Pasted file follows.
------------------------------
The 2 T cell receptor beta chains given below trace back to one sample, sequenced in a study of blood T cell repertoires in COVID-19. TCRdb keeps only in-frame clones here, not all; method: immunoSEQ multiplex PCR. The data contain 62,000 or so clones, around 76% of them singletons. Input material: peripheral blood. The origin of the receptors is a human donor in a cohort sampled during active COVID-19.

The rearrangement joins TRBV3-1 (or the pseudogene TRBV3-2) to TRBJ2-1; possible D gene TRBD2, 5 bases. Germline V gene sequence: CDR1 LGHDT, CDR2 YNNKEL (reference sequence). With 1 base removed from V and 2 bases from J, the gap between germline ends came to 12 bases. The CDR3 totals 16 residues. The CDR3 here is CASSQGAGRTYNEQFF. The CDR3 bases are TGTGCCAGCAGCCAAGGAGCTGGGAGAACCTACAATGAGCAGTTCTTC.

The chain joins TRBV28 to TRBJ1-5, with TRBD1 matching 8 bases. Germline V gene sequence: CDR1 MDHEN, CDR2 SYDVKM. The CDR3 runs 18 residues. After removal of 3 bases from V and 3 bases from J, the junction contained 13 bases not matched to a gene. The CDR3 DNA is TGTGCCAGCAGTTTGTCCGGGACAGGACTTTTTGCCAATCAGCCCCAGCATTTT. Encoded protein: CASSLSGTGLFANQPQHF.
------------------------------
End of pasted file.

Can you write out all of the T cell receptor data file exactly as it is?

The 2 T cell receptor beta chains given below trace back to one sample, sequenced in a study of blood T cell repertoires in COVID-19. TCRdb keeps only in-frame clones here, not all; method: immunoSEQ multiplex PCR. The data contain 62,000 or so clones, around 76% of them singletons. Input material: peripheral blood. The origin of the receptors is a human donor in a cohort sampled during active COVID-19.

The rearrangement joins TRBV3-1 (or the pseudogene TRBV3-2) to TRBJ2-1; possible D gene TRBD2, 5 bases. Germline V gene sequence: CDR1 LGHDT, CDR2 YNNKEL (reference sequence). With 1 base removed from V and 2 bases from J, the gap between germline ends came to 12 bases. The CDR3 totals 16 residues. The CDR3 here is CASSQGAGRTYNEQFF. The CDR3 bases are TGTGCCAGCAGCCAAGGAGCTGGGAGAACCTACAATGAGCAGTTCTTC.

The chain joins TRBV28 to TRBJ1-5, with TRBD1 matching 8 bases. Germline V gene sequence: CDR1 MDHEN, CDR2 SYDVKM. The CDR3 runs 18 residues. After removal of 3 bases from V and 3 bases from J, the junction contained 13 bases not matched to a gene. The CDR3 DNA is TGTGCCAGCAGTTTGTCCGGGACAGGACTTTTTGCCAATCAGCCCCAGCATTTT. Encoded protein: CASSLSGTGLFANQPQHF.